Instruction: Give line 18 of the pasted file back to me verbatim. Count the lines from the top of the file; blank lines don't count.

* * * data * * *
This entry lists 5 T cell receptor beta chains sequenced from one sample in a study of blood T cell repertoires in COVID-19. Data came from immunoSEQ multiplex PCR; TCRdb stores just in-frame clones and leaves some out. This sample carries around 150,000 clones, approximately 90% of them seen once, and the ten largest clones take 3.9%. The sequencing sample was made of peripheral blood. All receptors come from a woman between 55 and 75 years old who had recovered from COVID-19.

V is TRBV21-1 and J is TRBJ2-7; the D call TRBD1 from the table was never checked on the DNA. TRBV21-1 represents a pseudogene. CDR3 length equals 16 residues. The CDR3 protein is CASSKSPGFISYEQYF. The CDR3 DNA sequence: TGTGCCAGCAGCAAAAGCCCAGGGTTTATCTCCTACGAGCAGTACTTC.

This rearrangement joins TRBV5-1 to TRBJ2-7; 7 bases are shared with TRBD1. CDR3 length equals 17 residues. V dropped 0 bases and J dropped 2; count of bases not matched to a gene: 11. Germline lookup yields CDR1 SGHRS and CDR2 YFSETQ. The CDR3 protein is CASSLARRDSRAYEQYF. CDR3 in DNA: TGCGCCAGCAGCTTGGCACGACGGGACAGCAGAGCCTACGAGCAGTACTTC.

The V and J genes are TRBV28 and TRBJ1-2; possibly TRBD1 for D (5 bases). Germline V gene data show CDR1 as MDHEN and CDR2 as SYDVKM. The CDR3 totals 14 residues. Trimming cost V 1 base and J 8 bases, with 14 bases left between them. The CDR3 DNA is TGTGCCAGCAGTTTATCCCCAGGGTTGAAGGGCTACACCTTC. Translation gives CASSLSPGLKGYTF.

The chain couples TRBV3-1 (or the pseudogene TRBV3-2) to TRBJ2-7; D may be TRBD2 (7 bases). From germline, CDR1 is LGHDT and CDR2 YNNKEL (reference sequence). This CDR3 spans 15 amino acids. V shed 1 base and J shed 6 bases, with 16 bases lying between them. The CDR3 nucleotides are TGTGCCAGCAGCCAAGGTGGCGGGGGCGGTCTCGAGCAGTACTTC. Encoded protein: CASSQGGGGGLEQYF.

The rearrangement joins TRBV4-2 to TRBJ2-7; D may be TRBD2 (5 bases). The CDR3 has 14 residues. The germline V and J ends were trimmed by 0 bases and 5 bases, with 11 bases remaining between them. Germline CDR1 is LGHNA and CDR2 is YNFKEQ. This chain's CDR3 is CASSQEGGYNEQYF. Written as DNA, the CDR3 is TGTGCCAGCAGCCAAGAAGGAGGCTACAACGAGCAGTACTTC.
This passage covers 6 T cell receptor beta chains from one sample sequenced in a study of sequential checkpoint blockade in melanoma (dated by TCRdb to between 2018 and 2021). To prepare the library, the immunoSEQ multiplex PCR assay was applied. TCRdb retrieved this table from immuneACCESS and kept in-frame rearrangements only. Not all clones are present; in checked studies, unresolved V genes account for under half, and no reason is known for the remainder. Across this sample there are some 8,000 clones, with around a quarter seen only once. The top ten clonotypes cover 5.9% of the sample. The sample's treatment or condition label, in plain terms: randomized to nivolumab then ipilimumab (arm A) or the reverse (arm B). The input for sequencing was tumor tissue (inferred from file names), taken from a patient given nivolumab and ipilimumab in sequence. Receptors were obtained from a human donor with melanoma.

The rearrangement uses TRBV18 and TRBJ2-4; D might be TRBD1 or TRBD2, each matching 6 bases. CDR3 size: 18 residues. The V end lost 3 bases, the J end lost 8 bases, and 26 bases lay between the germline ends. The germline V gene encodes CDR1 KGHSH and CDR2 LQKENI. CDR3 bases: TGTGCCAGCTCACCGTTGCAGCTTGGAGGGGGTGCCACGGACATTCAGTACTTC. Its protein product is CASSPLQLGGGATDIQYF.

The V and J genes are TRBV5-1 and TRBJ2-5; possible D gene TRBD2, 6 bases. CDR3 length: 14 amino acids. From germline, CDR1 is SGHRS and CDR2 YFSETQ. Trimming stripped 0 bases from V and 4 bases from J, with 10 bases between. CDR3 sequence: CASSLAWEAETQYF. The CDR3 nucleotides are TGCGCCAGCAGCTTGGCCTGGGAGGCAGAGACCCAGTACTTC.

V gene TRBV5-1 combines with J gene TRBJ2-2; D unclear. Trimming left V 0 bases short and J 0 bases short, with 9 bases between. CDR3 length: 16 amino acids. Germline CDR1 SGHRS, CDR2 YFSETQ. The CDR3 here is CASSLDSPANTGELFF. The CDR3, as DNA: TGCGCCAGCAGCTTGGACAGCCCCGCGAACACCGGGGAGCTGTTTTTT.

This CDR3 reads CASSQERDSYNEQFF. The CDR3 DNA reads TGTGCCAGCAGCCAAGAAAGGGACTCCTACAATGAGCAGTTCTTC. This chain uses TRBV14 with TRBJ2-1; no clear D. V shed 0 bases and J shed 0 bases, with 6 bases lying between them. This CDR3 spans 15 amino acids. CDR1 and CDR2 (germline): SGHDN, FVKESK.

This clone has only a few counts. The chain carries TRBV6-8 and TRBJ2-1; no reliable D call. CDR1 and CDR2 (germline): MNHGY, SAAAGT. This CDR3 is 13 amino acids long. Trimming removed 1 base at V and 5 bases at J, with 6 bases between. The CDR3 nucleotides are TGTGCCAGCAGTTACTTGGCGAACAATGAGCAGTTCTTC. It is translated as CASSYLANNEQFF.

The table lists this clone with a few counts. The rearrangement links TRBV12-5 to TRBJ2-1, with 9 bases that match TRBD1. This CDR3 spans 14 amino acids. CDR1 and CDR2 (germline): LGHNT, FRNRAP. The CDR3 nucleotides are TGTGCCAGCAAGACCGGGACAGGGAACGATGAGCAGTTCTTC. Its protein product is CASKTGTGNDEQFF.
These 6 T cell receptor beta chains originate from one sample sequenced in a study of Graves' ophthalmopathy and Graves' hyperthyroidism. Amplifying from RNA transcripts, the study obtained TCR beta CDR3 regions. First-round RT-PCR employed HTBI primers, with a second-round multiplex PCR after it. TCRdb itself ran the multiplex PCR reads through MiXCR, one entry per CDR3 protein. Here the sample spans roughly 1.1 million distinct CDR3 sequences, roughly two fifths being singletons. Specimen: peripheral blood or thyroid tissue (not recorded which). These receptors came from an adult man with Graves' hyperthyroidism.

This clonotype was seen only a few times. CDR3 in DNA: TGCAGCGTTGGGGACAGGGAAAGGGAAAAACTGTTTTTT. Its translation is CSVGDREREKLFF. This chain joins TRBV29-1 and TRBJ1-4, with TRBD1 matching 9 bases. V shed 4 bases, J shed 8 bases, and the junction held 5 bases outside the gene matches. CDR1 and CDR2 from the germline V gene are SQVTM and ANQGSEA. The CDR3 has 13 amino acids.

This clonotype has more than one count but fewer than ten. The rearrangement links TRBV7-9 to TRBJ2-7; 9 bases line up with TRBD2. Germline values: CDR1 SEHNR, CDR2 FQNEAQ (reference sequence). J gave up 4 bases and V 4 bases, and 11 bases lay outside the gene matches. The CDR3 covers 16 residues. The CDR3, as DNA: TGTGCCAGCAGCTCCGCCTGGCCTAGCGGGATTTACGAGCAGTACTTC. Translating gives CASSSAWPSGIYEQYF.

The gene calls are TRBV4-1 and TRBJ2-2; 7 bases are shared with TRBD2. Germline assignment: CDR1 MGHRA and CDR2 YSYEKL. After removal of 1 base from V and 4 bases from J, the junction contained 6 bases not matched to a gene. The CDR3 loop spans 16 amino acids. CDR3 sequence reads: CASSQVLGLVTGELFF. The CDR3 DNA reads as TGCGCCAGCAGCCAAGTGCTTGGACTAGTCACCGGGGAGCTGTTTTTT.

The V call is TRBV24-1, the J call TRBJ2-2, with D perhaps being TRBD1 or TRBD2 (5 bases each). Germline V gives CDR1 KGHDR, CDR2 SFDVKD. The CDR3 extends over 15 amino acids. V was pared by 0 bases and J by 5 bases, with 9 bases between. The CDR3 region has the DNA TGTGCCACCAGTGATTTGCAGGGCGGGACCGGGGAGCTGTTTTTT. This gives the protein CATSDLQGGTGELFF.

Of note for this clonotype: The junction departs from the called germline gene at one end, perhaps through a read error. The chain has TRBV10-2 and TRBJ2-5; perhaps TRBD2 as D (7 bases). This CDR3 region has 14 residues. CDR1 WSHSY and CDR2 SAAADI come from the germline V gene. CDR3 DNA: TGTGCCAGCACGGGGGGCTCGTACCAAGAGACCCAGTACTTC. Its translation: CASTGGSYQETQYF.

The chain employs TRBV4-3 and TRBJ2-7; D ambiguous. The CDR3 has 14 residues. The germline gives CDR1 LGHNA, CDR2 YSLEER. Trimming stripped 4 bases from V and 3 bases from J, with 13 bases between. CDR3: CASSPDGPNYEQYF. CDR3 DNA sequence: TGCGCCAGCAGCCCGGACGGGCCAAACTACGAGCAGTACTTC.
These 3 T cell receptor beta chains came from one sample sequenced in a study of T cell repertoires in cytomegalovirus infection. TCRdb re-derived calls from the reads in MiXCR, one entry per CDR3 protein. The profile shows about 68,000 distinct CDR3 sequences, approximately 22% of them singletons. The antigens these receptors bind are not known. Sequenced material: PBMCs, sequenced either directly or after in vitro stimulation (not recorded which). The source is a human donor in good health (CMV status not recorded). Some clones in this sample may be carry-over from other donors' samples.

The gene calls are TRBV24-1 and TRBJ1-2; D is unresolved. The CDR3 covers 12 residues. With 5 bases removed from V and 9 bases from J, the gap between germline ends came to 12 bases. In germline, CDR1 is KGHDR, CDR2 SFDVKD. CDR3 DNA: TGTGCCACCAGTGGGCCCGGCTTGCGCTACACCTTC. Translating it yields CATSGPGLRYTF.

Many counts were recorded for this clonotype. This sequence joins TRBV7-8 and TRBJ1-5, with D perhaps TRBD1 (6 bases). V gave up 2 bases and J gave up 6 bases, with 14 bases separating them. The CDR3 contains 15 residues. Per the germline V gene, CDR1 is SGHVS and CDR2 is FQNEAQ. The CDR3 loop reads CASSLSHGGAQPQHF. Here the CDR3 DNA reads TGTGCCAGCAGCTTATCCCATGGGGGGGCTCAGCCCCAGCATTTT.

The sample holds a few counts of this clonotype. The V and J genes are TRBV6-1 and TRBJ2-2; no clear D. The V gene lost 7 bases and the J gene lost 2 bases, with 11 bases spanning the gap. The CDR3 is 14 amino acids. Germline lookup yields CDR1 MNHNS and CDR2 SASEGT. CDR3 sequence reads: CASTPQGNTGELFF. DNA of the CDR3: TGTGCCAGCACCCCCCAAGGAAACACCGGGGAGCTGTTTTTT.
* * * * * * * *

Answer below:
The V call is TRBV24-1, the J call TRBJ2-2, with D perhaps being TRBD1 or TRBD2 (5 bases each). Germline V gives CDR1 KGHDR, CDR2 SFDVKD. The CDR3 extends over 15 amino acids. V was pared by 0 bases and J by 5 bases, with 9 bases between. The CDR3 region has the DNA TGTGCCACCAGTGATTTGCAGGGCGGGACCGGGGAGCTGTTTTTT. This gives the protein CATSDLQGGTGELFF.